W3C home > Mailing lists > Public > www-style@w3.org > February 2011

Re: Printing and background colors/images

From: イアンフェッティ <ifette@google.com>
Date: Wed, 23 Feb 2011 09:04:23 -0800
Message-ID: <AANLkTikCNUGxWY=WFJRggTErr8UPx5wCY7L-Cqt25UGN@mail.gmail.com>
To: Brad Kemper <brad.kemper@gmail.com>
Cc: Simon Fraser <smfr@me.com>, "Tab Atkins Jr." <jackalmage@gmail.com>, "www-style@w3.org" <www-style@w3.org>
On Tue, Feb 22, 2011 at 11:26 PM, Brad Kemper <brad.kemper@gmail.com> wrote:

>
> On Feb 22, 2011, at 12:52 PM, Simon Fraser wrote:
>
> > On Feb 22, 2011, at 12:44 PM, Brad Kemper wrote:
> >
> >> On Feb 22, 2011, at 11:47 AM, "Tab Atkins Jr." <jackalmage@gmail.com>
> wrote:
> >>
> >>> 2011/2/22 Brad Kemper <brad.kemper@gmail.com>:
> >>>> How about if the author could specify a message that would appear if
> the user was about to print something with backgrounds suppressed? It would
> only appear if the author provided the text content. The UA would provide a
> small preamble ("you are about to print with backgrounds suppressed"), and
> choices for continue or not and for whether it should be a permanent setting
> change or not. The author would write something like this:
> >>>>
> >>>> @warning-no-background: "If you continue, your printout will not show
> text highlighting."
> >>>
> >>> I can guarantee that the two most common responses to this will be:
> >>>
> >>> 1. Hit "Okay" without reading the message, then complain that
> >>> highlighting isn't printing.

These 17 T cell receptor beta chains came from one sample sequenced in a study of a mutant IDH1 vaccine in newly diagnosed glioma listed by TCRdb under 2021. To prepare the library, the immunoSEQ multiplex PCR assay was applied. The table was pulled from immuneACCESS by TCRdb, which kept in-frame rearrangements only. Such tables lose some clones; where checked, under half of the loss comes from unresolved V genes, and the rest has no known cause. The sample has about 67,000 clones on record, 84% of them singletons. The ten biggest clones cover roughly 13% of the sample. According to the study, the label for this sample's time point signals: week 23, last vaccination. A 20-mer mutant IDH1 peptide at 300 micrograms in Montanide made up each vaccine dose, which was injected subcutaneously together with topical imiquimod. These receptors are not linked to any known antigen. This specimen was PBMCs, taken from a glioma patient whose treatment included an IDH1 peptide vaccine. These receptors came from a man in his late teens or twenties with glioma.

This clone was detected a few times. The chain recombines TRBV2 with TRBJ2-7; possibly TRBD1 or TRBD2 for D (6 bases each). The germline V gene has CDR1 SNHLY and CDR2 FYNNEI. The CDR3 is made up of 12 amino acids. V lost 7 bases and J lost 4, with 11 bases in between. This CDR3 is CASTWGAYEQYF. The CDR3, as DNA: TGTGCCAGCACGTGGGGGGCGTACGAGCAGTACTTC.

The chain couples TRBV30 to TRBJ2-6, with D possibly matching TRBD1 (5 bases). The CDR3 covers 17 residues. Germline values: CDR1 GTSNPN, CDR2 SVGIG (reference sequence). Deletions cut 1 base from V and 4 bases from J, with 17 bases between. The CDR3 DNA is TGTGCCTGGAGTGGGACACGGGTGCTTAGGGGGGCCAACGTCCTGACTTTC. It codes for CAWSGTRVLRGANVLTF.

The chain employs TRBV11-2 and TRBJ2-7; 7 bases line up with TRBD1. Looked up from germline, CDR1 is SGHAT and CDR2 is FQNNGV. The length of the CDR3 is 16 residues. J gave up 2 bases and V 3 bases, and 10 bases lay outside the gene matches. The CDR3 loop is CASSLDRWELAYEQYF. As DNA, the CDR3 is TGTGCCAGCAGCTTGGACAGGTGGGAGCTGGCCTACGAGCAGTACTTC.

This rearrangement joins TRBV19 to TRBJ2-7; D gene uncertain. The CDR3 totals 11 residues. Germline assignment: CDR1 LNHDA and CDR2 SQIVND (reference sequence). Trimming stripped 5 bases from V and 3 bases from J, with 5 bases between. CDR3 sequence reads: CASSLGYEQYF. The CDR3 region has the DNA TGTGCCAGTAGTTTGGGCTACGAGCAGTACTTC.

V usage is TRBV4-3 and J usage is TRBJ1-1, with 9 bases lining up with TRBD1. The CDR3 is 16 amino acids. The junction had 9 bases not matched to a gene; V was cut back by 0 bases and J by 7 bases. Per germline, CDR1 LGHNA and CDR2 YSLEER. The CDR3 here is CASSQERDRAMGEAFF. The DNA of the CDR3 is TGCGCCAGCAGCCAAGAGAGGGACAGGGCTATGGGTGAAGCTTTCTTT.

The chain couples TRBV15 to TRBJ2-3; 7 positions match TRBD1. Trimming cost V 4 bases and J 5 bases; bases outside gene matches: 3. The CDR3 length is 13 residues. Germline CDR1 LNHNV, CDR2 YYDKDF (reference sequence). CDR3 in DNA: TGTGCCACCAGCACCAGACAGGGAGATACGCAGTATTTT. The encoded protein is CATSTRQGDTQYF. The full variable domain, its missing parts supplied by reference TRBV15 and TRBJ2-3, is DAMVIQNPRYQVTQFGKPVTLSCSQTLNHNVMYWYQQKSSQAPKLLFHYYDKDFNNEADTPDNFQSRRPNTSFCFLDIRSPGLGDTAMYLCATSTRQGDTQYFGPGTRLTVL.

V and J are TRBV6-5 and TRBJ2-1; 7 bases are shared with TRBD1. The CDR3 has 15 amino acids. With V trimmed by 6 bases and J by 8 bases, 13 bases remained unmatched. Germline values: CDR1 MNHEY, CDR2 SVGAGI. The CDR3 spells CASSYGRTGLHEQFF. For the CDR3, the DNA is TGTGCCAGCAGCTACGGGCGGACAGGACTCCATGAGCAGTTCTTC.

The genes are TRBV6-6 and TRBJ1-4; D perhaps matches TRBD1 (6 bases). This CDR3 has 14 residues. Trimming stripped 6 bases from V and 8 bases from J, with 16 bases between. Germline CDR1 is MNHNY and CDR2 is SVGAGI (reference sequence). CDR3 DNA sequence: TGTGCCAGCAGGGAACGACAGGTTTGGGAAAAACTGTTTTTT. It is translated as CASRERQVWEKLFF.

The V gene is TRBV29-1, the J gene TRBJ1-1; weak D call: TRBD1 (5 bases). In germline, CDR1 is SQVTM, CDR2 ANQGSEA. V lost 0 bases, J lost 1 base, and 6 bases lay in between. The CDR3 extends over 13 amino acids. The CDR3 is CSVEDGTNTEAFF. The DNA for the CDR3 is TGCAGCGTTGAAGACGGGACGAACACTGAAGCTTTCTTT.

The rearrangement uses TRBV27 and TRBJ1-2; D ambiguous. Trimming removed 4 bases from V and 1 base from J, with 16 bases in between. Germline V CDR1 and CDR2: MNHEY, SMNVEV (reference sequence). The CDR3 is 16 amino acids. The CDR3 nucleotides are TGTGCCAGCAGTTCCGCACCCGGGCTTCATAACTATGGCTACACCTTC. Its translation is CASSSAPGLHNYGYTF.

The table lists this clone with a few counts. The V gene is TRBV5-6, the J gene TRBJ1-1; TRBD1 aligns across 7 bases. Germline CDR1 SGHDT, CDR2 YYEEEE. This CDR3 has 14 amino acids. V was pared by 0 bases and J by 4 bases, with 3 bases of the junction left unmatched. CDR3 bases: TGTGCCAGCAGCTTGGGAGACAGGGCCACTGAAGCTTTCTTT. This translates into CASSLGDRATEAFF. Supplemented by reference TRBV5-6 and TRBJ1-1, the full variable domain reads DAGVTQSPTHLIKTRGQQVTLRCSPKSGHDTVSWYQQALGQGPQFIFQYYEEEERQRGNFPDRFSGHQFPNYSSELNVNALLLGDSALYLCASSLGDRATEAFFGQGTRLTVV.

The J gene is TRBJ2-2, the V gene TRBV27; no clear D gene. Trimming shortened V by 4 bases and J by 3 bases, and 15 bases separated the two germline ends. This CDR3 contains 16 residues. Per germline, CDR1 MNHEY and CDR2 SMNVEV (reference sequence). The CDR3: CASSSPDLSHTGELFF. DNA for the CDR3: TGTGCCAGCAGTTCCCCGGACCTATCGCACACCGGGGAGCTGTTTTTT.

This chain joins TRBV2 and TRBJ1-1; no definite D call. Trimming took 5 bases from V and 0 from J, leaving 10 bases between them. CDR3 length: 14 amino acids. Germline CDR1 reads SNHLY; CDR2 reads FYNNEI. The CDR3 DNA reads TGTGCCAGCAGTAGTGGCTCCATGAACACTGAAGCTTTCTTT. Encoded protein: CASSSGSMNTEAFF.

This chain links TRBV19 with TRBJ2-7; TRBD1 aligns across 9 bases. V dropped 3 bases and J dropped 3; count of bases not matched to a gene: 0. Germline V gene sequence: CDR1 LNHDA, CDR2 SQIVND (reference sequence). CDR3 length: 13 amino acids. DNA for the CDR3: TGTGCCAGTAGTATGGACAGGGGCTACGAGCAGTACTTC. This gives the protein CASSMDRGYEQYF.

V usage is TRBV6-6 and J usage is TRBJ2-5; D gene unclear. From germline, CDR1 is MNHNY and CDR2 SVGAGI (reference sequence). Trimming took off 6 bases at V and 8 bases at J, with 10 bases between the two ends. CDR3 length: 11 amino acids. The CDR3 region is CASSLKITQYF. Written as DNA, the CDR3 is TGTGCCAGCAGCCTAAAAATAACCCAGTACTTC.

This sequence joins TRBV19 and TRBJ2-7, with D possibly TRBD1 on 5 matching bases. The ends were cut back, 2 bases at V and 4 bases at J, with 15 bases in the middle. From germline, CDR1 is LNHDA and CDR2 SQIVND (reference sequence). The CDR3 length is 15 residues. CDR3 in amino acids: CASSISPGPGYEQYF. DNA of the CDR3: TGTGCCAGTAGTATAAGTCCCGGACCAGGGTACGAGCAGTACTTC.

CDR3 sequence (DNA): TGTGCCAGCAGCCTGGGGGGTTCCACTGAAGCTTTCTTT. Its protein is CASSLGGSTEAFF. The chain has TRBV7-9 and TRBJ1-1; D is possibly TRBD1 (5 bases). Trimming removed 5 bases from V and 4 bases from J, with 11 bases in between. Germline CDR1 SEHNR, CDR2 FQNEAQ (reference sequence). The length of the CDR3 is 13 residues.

> >>
> >> The default would be "allow backgrounds to print this time", since the
> author thought it was important. So, no complaining. If the author's message
> was "you really want to print 5 pages of solid black ink, right?", which I
> think is an unlikely author choice, then the user can hardly complain about
> having their ink wasted, since they OKed it.
> >>
> >>
> >>> 2. Complaining about the broken website, because there's a dialog on
> >>> there now that they don't know how to deal with.
> >>
> >> If the implementor knows what they're doing, it would be very simple for
> the user to deal with occasionally. If it is much more than occasional, and
> the UA doesn't have a "remember this choice for the future" option, then
> maybe the implementors should rethink their
> broken-by-default-with-hidden-fixes situation that exists now.
> >
> > I really don't think it's appropriate to add functionality to CSS that
> causes browsers to throw up prompt dialogs. I very much doubt that we'd ever
> implement something like this in WebKit.
>
> In Webkit, it wouldn't need to. At least not for Safari on Mac, where 1)
> There is already a print dialog that appears every time a person prints
> (unlike IE and it's print icon), and 2) The "Print Backgrounds" checkbox is
> clearly visible on that dialog (unlike IE, where it is even more thoroughly
> hidden). So for Safari, if I had a non-none value for
> '@warning-no-background', then that checkbox would perhaps even be
> de-checked, and if the user re-checks it then the warning message appears
> underneath the checkbox. In red, maybe. The spec would not mandate the exact
> UI of how the warning was presented.
>
>
This is soemwhat dubious. You have to click the triangle to get the options
to show up, losing a large part of users there. Then, you have to know to
choose "Safari" in the dropdown in the middle. Then, you /still/ have to as
a user understand what the heck it means to print backgrounds, and what
exactly would be the difference. It's still quite buried and it's still IMO
an unnecessary cognitive burden to place on the user.

P.S. what you said is only true for Safari on Mac. As far as I can tell they
don't expose the option on windows.
Received on Wednesday, 23 February 2011 17:04:53 GMT

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